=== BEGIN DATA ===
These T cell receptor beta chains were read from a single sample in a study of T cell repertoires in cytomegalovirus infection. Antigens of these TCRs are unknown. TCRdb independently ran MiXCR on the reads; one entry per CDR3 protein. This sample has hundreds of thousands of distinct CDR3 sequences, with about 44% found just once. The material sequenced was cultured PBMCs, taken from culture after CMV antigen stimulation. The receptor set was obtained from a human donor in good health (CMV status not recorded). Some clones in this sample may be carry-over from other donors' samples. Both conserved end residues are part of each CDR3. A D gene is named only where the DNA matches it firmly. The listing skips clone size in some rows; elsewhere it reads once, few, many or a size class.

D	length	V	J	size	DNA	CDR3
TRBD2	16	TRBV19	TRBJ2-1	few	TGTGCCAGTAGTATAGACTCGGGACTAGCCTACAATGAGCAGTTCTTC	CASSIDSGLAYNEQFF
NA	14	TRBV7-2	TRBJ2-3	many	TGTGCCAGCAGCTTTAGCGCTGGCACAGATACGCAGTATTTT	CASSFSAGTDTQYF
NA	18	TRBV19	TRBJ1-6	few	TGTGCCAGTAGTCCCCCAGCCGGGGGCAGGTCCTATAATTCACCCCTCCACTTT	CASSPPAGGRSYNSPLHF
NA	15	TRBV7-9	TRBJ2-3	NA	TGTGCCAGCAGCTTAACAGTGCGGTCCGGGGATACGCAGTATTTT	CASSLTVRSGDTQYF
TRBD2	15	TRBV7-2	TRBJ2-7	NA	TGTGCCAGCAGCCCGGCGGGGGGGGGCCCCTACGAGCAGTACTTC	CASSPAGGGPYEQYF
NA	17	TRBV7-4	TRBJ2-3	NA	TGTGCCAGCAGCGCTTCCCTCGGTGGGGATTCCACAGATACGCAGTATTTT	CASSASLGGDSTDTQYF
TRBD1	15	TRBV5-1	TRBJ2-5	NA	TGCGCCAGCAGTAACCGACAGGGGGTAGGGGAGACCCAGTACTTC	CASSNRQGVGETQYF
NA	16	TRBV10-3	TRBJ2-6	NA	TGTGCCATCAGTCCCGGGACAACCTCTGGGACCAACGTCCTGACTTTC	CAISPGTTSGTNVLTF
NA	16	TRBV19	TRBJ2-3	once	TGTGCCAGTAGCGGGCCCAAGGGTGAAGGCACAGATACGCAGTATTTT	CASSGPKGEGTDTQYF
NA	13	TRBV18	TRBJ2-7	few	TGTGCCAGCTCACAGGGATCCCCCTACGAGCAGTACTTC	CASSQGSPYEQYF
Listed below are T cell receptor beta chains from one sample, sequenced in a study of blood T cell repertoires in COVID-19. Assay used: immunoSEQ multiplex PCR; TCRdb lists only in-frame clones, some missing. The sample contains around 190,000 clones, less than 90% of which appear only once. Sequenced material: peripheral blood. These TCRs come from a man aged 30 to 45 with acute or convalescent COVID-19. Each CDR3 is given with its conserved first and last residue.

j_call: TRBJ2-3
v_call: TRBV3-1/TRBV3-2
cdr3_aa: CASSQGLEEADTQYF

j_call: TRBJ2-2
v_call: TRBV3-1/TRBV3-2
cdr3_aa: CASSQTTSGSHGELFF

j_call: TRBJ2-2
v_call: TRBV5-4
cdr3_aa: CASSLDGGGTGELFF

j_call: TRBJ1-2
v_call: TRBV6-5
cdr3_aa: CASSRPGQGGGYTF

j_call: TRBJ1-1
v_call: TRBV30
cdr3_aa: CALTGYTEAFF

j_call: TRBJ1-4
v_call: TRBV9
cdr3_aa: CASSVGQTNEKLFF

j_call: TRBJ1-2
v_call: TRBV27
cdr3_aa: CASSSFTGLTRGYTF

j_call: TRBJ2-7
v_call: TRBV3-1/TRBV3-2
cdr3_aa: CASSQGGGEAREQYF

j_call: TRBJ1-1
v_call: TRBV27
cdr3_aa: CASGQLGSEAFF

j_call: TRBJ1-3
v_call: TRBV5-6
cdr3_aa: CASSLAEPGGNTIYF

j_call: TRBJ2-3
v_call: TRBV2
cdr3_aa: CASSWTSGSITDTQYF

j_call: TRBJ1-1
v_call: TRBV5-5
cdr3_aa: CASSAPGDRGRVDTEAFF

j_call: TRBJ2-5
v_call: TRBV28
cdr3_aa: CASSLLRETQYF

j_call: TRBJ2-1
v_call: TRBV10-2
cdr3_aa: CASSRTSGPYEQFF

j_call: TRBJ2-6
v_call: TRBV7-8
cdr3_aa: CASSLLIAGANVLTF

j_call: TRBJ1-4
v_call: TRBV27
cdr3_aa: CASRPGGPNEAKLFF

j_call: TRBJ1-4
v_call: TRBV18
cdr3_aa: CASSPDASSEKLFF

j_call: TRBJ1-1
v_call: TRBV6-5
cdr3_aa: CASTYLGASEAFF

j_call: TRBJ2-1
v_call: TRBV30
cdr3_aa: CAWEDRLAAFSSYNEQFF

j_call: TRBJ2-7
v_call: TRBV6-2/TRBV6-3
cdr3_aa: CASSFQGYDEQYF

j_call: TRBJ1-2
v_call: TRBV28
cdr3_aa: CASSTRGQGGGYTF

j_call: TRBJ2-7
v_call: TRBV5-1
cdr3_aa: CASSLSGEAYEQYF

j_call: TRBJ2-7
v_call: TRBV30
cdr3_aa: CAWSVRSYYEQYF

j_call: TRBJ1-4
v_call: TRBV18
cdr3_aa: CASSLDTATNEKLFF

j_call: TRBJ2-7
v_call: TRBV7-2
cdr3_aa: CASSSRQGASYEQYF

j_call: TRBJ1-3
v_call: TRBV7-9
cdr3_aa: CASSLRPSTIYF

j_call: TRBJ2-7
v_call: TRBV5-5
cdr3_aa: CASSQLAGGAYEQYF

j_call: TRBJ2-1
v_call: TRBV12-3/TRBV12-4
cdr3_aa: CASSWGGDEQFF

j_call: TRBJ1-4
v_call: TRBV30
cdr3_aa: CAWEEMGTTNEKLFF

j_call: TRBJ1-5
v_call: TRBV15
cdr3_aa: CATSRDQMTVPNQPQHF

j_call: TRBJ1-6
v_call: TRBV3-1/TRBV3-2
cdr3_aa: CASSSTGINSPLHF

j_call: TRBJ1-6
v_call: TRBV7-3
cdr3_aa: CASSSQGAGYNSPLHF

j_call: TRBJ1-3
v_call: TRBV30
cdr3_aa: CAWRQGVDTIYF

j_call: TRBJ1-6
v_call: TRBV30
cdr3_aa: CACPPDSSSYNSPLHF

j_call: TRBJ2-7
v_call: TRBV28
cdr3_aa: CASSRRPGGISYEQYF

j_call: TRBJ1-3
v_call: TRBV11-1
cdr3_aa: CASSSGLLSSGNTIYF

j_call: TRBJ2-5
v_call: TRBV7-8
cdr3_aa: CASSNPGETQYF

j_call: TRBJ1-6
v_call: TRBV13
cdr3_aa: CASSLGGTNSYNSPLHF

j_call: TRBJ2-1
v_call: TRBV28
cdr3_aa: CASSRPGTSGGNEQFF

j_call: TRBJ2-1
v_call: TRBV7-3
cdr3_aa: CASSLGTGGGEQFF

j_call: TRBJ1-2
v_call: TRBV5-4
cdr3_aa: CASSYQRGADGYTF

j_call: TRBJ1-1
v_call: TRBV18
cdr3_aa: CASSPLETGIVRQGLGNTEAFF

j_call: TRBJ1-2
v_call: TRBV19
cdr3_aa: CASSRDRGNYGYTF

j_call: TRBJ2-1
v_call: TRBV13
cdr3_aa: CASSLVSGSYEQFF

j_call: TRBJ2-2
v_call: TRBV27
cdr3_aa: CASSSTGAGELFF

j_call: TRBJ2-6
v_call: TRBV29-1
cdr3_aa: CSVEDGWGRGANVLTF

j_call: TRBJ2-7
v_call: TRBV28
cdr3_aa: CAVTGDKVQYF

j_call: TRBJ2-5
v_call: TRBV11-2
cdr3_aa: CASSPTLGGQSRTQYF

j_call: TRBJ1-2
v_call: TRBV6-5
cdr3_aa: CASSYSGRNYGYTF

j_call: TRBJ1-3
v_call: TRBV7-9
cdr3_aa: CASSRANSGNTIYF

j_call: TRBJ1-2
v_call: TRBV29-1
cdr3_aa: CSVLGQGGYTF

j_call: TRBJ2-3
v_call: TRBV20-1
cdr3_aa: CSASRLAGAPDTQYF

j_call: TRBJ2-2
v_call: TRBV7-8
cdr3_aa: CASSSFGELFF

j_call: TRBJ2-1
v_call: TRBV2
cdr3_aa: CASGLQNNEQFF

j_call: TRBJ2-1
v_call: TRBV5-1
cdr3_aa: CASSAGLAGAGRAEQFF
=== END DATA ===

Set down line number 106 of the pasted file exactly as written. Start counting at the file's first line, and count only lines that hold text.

cdr3_aa: CASSSTGINSPLHF